Are the Browser Wars Back?

Some people seem to take software a little too seriously. Take the Mac verse PC argument for instance. Though neither platform seems to have any distinct technological advantages over the other, there are those who campaign--sometimes almost militantly--for the adoption of one or the other. Just as there are those who won't trade in their "sad Mac" icon for a "blue screen of death," Netscape lives on. A project which has been in the works for some time, however, may see the rebirth of the Netscape legacy, if not Netscape itself.

Right around the time AOL purchased Netscape Communications, Netscape released the source code to the Navigator browser. Programmers took one look at it and decided--as programmers are want to do--that they could do better themselves. So began the Mozilla project, an open source effort to create a browser based on Web standards.

It was a nobel and ambitious cause. Perhaps it was a bit too ambitious, taking over four years from the first announcement from Netscape to the soon to be released version 1 of the browser. In the meantime, Netscape got impatient, using pre-release Mozilla code in Netscape 6. Though buggy and lacking several key features (such as the ability to import mail from earlier versions of Netscape), the browser did a pretty good job of rendering Web pages--at least standards compliant Web pages.

And that is where the problem comes in. For several years now, Web developers have been more or less able to ignore Netscape when developing Web pages, making the occasional compromise to fix particularly egregious display problems. In fact, recent statistics show that Microsoft's Internet Explorer has well over 90% of the consumer market. Though the government may have issues with Internet Explorer, developers have generally found the browser relatively easy to develop for.

Given these two facts, over time, many developers began developing only for Microsoft Internet Explorer. Though later versions of Internet Explorer are fairly standards compliant, Microsoft has a long tradition of embrace and extend practices when it comes to standards. This means that though Internet Explorer may support basic standards fairly well, Microsoft has added many proprietary extensions. Many developers, in exclusively designing for Internet Explorer, have begun to take these extensions for granted.

Groups like Mozilla, who focus on standards compliance, tend to not want to play catchup with companies like Microsoft. Right or wrong, Mozilla has purposefully ignored these extensions when building their browser. Consequently, many pages on the Internet do not render correctly in the Mozilla (and Netscape 6) browser.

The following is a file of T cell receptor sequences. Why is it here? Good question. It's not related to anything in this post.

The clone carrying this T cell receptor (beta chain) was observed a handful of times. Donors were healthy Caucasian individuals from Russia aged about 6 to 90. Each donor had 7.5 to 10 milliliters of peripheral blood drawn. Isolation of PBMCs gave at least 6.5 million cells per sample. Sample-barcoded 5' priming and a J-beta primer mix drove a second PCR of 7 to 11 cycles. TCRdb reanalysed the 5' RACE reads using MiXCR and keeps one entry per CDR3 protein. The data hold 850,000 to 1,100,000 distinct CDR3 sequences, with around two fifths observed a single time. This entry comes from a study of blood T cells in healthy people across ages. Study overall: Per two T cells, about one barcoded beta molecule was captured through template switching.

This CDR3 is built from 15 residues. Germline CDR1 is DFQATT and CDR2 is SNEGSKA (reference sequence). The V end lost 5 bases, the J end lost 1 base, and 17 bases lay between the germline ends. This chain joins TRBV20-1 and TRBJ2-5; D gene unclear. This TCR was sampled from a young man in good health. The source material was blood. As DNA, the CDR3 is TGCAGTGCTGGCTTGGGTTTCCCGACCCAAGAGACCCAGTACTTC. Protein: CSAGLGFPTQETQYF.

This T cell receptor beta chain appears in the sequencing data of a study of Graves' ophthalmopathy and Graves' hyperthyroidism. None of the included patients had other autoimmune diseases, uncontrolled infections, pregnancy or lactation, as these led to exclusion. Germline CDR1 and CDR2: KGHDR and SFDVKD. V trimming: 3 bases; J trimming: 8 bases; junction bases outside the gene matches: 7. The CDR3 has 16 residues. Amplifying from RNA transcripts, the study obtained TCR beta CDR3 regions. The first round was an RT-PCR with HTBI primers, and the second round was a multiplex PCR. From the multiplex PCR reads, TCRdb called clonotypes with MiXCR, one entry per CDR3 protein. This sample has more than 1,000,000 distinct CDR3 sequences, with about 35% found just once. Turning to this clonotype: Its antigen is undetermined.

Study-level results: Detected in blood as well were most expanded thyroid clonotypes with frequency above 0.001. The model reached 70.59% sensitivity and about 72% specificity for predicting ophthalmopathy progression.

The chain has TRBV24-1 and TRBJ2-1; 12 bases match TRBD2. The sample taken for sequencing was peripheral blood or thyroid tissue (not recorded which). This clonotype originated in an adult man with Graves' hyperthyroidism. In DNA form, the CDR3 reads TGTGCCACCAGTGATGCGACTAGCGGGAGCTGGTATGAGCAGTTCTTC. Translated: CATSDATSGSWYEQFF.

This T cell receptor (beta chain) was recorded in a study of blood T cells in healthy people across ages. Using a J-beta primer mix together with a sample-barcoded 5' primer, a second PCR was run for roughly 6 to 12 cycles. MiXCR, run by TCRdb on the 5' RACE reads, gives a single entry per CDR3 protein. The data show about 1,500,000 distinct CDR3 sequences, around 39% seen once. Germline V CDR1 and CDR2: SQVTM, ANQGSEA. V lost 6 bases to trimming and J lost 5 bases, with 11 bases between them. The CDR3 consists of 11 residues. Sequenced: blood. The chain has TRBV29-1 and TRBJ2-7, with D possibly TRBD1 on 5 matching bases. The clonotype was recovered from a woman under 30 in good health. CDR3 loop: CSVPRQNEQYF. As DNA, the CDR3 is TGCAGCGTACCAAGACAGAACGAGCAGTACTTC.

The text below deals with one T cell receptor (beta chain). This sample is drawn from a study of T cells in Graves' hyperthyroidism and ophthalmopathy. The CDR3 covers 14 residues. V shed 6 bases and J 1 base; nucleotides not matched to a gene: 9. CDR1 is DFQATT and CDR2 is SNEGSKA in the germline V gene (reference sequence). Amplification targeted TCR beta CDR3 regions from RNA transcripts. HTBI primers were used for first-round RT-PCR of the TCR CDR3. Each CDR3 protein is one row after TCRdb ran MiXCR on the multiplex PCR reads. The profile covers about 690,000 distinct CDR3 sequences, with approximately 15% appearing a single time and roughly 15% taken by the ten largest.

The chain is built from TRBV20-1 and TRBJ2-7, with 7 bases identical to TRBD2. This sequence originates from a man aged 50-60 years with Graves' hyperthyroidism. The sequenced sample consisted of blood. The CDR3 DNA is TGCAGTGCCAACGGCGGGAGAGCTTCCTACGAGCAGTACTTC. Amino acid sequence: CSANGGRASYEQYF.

If this were the end and not the beginning, we could simply pass this off as yet one more ideological debate. However, the effect on consumers and the industry is profound with wide reaching implications. This is because AOL is dropping hints that it will be replacing Internet Explorer with Mozilla in upcoming versions of the AOL client. As mentioned above, AOL has already used Mozilla technology in Netscape 6. In addition, AOL seems to be testing the water with CompuServer (an AOL company), having replaced Internet Explorer with Mozilla in the CompuServer client.

For those of you who do not have Web sites or who have not viewed the statistics for your site in a while, AOL accounts for a significant amount of traffic on most Web sites. With over 30 million subscribers, this could mean that a substantial portion of the people viewing the Internet will be seeing it through different eyes, so to speak, in the next couple years.

These users will no doubt encounter problems ranging from version 1 browser bugs to sites that simply were not designed to be viewed in anything but Internet Explorer. On the other side, Web developers around the world will expend countless man hours reworking sites for the transition and, in many ways, relearning how to design Web sites. Of course, one could argue that Web developers should have never strayed from standards, but those voices tend to get lost in the tide of customer demand, market trends and approaching deadlines.

Though standards are generally a good thing, the motives behind many of these decisions is decidedly anti-consumer. AOL and Microsoft are trying to topple each other's dominance in their respective marketplaces so as to simultaneously prevent the other from encroaching into their territory while extending their own reach. It is abundantly clear that AOL has been on a mission as of late to divorce themselves as much as possible from Microsoft technology.

Simple economics also play a part: it may be cheaper down the road to use a "free" browser and a "free" operating as opposed to licensing those from Microsoft. However, if Netscape's implementation of Mozilla technologies provides any insight into the future, it would be that AOL is more inclined to pay their tech support staff to answer questions like "why doesn't this site work" than to pay a couple programmers to build on the strong Mozilla foundation and ensure maximum compatibility with Internet Explorer.

Or perhaps AOL is just counting on the dedication of our Web developers, programmers, and tech support staff to ensure a satisfactory experience for all our customers, regardless of which browser they choose. After all, it wouldn't be the first time a company like AOL (or Microsoft) leveraged market dominance to their own ends at the expense of their customers.


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